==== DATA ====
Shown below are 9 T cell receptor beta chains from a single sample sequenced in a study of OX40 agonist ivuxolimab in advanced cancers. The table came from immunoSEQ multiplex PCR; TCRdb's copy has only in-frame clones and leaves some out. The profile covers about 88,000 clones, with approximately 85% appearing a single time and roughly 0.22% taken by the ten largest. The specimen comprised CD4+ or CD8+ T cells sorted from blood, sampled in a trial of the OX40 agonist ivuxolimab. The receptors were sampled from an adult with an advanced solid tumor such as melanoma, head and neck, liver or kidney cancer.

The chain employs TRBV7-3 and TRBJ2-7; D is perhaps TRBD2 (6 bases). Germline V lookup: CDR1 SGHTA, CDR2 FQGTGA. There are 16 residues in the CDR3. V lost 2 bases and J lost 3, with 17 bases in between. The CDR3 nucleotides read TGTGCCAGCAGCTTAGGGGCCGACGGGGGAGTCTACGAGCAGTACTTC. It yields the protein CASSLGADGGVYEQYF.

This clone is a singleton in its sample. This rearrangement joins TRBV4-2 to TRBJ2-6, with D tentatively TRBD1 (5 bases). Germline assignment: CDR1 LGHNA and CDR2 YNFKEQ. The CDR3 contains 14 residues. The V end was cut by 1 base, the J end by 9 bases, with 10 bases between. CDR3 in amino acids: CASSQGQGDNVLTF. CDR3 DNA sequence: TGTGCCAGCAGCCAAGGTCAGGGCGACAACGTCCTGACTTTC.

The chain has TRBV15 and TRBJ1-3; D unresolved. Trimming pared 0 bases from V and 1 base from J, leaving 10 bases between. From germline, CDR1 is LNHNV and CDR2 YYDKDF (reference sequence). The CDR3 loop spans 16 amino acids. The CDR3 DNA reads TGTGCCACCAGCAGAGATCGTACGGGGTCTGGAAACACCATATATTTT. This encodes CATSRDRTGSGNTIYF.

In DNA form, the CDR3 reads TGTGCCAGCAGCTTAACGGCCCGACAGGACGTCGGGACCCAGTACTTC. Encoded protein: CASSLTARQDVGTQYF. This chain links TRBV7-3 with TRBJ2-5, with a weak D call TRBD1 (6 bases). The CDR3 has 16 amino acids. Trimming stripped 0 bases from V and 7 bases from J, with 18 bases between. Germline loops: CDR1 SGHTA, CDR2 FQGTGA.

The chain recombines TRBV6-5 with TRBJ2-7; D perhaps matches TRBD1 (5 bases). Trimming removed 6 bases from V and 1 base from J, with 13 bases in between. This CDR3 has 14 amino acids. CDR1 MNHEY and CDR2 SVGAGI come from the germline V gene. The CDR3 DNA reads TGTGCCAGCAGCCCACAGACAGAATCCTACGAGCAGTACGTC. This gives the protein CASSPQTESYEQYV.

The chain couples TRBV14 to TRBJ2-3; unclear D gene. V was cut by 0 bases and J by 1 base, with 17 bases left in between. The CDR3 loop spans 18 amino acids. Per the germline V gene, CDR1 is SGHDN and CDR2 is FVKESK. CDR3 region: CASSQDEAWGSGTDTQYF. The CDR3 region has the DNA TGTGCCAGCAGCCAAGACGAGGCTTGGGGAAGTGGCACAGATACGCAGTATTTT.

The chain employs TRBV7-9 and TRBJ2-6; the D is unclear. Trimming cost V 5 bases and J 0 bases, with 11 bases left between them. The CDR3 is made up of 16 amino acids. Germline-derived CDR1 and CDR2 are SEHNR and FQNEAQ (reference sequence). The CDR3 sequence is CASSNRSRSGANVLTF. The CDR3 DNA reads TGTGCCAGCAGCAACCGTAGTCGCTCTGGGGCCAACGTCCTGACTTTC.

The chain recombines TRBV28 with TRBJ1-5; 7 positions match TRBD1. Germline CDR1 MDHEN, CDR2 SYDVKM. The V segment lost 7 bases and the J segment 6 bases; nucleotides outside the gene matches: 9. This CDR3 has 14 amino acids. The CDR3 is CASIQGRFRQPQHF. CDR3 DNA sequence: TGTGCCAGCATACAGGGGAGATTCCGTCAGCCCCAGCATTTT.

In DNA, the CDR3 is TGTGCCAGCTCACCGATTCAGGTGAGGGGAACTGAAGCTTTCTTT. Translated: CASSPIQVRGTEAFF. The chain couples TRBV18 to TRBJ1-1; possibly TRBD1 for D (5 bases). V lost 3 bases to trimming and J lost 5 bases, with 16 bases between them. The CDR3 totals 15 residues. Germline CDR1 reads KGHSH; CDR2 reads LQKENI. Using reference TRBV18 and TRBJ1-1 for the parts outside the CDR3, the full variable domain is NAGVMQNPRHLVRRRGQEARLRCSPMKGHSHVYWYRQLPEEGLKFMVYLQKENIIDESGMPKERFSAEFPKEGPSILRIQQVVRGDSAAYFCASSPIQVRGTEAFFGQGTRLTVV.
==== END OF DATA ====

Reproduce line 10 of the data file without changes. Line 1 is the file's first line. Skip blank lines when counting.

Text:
In DNA, the CDR3 is TGTGCCAGCTCACCGATTCAGGTGAGGGGAACTGAAGCTTTCTTT. Translated: CASSPIQVRGTEAFF. The chain couples TRBV18 to TRBJ1-1; possibly TRBD1 for D (5 bases). V lost 3 bases to trimming and J lost 5 bases, with 16 bases between them. The CDR3 totals 15 residues. Germline CDR1 reads KGHSH; CDR2 reads LQKENI. Using reference TRBV18 and TRBJ1-1 for the parts outside the CDR3, the full variable domain is NAGVMQNPRHLVRRRGQEARLRCSPMKGHSHVYWYRQLPEEGLKFMVYLQKENIIDESGMPKERFSAEFPKEGPSILRIQQVVRGDSAAYFCASSPIQVRGTEAFFGQGTRLTVV.